1. Total Down Time. What % of their shift did they miss plus what time it takes for them to get ready to work (logging in, opening systems, etc.) plus any time out of production you use to counsel them. Take this number and compare it to someone who comes in early, is ready to go when the clock starts and you never have to pull out of production to give warnings too. You will see a surprising difference of how much less time habitually late employees are contributing for the same pay
  2. Distance To Work. Look at how far they have to travel every day to get to the office. I am betting its further than most. There is generally a strong correlation between schedule adherence and distance to work. Not always, but a high % of the time.
  3. Difficulty of Commute. Look at the commute they have every day. How much time do they spend in traffic? Do they have to switch transportation modes? Is their route full of unpredictable impediments? It’s likely that challenges in their commute also have something to do with their consistent tardiness.
  4. Quality Scores. Again, as a general rule, employees who have trouble getting to work on time also have lower than average quality scores.
  5. Primary Production Metrics. Likewise, you generally see lower production metrics from employees who don’t start their shift ready to go.

“When simply walking by their desk to acknowledge a late arrival doesn’t stop the issue, it is probably time for a one-on-one meeting with a frank discussion.” Use this one-on-one time to review these metrics. Share with the employee some insights into why they might be late so often as well as how it effects the business.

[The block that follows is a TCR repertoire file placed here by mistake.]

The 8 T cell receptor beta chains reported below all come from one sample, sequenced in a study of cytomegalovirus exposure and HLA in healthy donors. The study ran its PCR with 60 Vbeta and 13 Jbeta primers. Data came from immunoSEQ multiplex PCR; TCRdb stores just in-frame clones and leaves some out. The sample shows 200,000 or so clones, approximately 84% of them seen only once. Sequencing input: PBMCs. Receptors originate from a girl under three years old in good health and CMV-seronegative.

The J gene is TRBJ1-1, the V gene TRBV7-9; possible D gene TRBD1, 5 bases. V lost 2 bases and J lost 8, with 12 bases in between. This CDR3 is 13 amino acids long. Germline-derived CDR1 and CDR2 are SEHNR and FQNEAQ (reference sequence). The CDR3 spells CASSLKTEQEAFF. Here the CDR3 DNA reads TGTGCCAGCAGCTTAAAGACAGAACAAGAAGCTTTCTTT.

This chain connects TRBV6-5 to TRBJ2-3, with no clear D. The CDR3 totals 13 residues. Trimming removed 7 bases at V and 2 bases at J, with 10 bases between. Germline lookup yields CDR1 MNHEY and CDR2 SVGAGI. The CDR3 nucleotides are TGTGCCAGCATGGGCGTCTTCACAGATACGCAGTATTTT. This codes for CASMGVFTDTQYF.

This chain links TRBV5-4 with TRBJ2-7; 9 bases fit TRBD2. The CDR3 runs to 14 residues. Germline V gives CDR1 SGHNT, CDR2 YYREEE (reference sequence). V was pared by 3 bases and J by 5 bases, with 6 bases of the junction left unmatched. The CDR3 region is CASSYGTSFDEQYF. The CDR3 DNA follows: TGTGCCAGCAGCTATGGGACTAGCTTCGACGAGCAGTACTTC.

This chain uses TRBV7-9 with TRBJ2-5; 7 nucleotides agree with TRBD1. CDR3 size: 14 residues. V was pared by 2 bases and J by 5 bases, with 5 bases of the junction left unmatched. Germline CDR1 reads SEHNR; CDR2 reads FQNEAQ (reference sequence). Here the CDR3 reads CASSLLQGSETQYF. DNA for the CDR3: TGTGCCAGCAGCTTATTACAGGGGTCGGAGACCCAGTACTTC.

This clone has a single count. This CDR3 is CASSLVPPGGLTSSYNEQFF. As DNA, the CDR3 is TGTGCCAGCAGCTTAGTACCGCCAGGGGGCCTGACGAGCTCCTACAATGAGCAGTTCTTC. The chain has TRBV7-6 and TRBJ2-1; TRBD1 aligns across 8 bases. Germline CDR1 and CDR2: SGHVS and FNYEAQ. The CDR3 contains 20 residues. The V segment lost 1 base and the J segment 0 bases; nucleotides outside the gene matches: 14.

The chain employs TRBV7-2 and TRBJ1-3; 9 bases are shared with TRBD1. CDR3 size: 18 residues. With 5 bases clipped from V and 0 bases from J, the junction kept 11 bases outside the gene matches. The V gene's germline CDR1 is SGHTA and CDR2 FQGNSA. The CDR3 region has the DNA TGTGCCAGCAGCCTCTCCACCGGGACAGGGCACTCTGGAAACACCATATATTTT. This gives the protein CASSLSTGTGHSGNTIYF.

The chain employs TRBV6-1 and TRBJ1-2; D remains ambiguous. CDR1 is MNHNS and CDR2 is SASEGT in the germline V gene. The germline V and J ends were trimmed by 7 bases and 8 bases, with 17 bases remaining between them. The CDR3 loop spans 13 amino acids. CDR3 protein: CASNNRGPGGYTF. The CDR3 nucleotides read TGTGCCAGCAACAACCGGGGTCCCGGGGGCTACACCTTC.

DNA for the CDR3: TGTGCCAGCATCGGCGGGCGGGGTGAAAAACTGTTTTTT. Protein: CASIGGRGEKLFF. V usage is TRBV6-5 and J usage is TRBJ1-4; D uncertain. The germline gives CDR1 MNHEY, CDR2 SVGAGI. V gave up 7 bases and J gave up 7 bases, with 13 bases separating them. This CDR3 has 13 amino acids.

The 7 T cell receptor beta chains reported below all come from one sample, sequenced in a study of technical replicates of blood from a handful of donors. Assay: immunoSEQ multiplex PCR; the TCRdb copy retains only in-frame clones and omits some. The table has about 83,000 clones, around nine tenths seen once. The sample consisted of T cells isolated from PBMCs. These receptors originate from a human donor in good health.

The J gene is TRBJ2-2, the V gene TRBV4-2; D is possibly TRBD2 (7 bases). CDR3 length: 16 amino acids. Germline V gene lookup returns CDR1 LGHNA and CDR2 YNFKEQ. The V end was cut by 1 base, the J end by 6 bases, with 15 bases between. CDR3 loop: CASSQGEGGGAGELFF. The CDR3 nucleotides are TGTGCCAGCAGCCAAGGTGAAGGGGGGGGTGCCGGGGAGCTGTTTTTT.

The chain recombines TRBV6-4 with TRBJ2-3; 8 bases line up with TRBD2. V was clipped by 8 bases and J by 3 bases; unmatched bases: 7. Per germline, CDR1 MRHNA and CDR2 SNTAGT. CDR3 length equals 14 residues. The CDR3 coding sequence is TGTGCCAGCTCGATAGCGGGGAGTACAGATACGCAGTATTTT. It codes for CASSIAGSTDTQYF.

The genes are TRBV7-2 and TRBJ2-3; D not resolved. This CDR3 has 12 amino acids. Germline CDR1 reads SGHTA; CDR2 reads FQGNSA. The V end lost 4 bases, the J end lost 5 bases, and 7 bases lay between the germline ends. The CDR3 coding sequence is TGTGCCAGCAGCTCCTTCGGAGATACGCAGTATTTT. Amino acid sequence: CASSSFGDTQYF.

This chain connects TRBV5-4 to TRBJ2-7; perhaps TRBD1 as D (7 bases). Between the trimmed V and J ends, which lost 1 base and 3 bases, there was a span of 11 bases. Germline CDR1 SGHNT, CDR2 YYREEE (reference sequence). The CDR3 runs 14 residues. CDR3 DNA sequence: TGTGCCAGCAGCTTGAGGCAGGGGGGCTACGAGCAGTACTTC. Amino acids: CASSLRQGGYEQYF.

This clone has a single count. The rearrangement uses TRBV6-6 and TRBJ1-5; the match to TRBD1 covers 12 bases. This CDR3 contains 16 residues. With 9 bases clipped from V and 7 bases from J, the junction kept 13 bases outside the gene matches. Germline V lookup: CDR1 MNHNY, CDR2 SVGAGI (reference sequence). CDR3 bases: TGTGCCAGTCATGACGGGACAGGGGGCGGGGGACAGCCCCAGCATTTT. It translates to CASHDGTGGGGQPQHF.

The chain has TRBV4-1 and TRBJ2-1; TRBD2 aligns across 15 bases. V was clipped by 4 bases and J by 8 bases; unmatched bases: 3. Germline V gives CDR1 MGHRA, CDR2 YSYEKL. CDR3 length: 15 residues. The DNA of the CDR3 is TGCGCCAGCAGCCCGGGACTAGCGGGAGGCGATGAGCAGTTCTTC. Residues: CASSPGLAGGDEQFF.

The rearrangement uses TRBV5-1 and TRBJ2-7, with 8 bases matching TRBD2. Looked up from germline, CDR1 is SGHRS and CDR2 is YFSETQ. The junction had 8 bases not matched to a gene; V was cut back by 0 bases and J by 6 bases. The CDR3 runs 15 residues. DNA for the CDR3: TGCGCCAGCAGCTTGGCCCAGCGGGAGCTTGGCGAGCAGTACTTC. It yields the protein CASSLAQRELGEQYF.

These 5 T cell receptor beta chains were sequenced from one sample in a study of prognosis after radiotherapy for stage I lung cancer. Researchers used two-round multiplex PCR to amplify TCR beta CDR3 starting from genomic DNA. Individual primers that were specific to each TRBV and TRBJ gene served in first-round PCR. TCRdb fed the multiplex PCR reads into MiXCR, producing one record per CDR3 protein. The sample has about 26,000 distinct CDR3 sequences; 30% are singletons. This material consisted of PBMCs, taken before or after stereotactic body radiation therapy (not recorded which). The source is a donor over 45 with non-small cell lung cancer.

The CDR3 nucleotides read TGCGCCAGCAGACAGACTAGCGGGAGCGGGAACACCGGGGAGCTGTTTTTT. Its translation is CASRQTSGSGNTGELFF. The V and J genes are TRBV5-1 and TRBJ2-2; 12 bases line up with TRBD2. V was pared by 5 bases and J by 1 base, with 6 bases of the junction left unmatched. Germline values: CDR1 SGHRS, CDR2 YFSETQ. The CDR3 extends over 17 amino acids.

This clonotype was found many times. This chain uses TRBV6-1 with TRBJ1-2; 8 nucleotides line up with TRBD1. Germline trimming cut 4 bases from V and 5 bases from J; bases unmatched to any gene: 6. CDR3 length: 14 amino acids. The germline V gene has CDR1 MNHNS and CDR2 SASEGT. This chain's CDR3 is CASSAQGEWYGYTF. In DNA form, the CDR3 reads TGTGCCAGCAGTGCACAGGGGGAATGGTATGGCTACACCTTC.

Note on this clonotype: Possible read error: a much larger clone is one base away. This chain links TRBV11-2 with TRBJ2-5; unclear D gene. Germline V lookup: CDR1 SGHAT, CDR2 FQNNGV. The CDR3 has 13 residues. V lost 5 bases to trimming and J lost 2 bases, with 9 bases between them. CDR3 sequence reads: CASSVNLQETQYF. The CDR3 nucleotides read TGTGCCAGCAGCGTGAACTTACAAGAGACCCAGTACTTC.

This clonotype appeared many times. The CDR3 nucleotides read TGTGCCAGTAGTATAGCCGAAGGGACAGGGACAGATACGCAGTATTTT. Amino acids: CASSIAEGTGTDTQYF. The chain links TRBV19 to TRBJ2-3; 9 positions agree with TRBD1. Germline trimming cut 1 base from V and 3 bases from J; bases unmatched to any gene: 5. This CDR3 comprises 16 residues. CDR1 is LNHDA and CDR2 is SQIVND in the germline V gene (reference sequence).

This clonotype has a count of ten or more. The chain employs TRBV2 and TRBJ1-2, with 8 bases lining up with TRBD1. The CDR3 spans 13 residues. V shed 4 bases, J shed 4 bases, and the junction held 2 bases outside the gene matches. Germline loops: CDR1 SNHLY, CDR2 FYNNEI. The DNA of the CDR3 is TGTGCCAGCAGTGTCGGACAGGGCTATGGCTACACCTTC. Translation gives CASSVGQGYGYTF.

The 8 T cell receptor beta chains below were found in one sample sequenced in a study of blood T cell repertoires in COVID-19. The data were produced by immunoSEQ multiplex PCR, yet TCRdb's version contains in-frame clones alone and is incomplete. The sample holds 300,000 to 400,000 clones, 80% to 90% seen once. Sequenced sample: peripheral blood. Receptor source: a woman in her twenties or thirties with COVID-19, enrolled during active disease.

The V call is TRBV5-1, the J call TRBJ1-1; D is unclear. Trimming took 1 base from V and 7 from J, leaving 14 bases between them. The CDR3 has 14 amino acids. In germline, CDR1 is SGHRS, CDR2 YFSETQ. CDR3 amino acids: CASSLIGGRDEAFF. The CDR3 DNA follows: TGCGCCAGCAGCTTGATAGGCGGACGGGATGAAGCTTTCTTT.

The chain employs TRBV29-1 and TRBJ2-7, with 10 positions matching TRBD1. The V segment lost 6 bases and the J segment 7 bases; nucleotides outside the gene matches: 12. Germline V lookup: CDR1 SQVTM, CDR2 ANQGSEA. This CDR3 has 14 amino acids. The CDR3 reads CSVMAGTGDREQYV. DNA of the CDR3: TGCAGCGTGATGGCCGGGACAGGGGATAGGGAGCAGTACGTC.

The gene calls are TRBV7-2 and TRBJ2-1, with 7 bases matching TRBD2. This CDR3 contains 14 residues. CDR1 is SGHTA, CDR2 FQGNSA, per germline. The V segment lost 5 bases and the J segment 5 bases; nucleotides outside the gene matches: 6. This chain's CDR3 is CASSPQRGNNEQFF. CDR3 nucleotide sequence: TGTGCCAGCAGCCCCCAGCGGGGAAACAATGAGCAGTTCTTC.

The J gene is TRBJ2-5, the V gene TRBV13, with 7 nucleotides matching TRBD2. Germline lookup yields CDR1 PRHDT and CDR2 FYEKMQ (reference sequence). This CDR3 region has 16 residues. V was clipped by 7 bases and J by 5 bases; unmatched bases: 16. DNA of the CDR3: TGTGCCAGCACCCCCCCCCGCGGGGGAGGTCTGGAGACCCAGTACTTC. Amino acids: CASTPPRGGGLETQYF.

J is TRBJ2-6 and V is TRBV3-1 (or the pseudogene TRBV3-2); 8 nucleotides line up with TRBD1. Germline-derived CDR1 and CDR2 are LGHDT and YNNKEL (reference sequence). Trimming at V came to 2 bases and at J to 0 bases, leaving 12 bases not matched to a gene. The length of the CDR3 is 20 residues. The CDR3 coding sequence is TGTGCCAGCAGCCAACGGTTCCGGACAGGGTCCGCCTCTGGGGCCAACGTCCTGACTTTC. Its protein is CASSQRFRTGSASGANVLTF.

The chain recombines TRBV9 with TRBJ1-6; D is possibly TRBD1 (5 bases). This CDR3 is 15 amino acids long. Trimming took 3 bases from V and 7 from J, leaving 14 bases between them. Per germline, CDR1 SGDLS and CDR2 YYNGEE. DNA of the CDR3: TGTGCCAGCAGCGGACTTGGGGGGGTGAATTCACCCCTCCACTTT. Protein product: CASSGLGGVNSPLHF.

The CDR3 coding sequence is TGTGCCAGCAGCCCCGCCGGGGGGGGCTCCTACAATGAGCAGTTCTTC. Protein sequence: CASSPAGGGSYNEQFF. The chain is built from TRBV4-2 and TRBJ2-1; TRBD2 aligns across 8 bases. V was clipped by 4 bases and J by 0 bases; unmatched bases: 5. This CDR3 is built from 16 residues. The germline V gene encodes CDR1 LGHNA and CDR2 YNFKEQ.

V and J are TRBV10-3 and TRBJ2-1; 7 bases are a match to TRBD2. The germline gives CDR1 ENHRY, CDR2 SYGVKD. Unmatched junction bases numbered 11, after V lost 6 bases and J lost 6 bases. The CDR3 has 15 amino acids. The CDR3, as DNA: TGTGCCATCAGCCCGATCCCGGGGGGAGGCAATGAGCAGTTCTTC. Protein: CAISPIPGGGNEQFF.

It’s my experience that when you show them the data, it generally has a much more profound impact then just talking about things in a general sense. The power of your total down time is the highest on the team. You have the longest and most challenging commute. Your QA scores and production metrics are in the bottom 25% of the entire team. All of these can either be more motivating to the employee or they can provide a good reality check.

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“Being proactive as a manager while showing you understand and even relate to their personal situation might enhance that employee’s performance over the long haul. It is vital you take the steps to get to the bottom of the issue before contemplating further discipline.” Using these data points in your verbal, written and final warnings add much more weight to your counseling. And when/if they finally hit the 3rd strike, you have a lot more data-based rationale behind your final decision. See the original article here:

How long until You Give Up on an Employee Who Keeps Showing Up Late?

If you need help in coming up with a way to build more analytics in your schedule adherence and discipline process, just let me know. I am happy to help.

HR & Recruitment Analytics – The recruitment and retention of top talent is the biggest challenge facing just about every organization. DMAIPH is a leading expert in empowering HR & Recruitment teams with analytics techniques to optimize their talent acquisition and management processes.  Contact DMAIPH now at analytics@dmaiph.com or connect with me directly to learn how to get more analytics in your HR & Recruitment process so you can rise to the top in the ever quickening demand for top talent.

Using Analytics To Validate A Candidates Primary Motivation For Work

I am often asked how to better use analytics in recruitment. Besides the fairly obvious ways like analyzing your pipeline for trends or looking at candidate demographics, I sometimes suggest coming up with a way to correlate candidate answers to items in their resume.

For example, what motivates the candidate to work. The question can be asked a number of ways. Here in the Philippines, it is pretty standard to ask a candidate why do they want to work. This is a different question then the more universal why did you apply for this job question.